Yen, a bleak British play that opens tonight Off-Broadway, stars Lucas Hedges, Oscar-nominated last week for his role in Manchester by the Sea, and Justice Smith, of the Netflix hip-hop drama The Get Down, as two teenage brothers living alone, with no school, no friends, little food and one t-shirt to share between them….Playwright Anna Jordan leaves little doubt that her play is meant to explore the damage caused by a lack of love….Particularly absorbing is the interaction between Justice Smith and Lucas Hedges, with their contrasting characterizations. …

Director Trip Cullman can take credit for a production that is always watchable, but he also must take the hit for saddling his extraordinary (American) cast with thick British working class accents, which some (American) audience members will find at times nearly impenetrable.

 

Full review at DC Theatre Scene,

Click on any photograph by Joan Marcus to see it enlarged.

Scenes From BroadwayCon 2017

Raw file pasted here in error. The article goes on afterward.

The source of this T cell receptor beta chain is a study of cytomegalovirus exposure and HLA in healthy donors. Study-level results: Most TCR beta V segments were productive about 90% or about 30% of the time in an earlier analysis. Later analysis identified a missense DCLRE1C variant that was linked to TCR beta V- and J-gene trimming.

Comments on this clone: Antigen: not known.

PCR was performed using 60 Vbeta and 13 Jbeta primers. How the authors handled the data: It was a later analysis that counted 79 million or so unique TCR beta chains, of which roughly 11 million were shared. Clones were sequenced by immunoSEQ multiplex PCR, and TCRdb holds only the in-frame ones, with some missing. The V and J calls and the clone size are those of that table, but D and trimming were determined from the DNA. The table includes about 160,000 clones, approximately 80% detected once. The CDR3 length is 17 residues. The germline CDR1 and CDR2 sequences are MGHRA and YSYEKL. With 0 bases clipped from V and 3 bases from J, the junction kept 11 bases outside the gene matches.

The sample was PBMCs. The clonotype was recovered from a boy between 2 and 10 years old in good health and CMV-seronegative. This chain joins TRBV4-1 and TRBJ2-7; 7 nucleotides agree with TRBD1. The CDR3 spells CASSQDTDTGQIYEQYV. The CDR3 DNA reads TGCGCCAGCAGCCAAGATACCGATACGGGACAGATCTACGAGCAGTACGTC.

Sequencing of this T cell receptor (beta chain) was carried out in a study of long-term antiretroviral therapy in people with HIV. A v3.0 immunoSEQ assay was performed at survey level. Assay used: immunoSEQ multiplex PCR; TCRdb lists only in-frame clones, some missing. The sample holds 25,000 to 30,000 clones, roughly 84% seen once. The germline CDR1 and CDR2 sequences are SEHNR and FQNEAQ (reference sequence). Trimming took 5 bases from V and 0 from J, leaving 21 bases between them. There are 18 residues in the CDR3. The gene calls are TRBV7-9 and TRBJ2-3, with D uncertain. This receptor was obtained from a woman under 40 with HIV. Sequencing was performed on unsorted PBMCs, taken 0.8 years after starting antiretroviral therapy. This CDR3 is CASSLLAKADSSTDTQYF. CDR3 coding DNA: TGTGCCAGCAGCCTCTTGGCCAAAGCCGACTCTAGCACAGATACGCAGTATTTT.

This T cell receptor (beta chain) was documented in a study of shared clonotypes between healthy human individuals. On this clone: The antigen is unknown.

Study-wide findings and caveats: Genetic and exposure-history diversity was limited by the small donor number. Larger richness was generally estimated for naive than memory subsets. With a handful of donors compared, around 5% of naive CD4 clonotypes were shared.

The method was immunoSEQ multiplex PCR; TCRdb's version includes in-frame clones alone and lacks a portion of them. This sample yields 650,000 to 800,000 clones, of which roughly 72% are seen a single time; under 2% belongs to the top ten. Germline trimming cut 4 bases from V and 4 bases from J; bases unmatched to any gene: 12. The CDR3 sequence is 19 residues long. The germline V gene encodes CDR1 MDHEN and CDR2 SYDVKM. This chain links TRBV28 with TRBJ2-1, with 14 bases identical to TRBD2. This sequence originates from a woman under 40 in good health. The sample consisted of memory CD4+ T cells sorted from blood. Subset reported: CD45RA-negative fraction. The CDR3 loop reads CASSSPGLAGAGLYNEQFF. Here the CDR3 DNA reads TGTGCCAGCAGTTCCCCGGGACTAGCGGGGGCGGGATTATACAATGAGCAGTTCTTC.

“This has been a tough week, but we’re in a safe space,” said one of the organizers of BroadwayCon 2017, the second annual convention of theater fans, this time held in the Jacob Javits Convention Center.

Click on the photographs to see them enlarged. Some have captions.
Also below, four videos:
The Great Comet cast sings — for 30 seconds
Josh Groban talks (for longer)
Doug Wright on how he adapted the story of cosmetics rivals into the musical “War Paint.” (More videos as I process them.)
BroadwayCon fans wallop a half dozen fight directors (on their instruction.)

Cast member Gelsey Bell explains what this is about: “It’s a little pre-show ritual for Brittain and I that started with Pippa when we were doing Comet at Ars Nova. Now we still do it before all Comet and GQ shows. We make up new harmonies every time we sing it and it just kind of gets us smiling and singing and ready to perform. Has never been intended for an audience!”

Tell Hector I Miss Him: Review and Pics

Love puzzles, and messes up, the dozen characters in Tell Hector I Miss Him, a play wonderfully acted by a cast that includes veterans of Orange is the New Black. If the play itself sometimes puzzles, and shocks, it also marks a remarkable playwriting debut by 28-year-old Paola Lazaro.
Lazaro’s work is reminiscent of that by Stephen Adly Guirgis and August Wilson in its ability to turn street language into stage poetry, and to shine a warm center spotlight on people who are usually pushed to the edge.

Full review at DC Theatre Scene

Click on any photograph by Ahron R. Foster to see it enlarged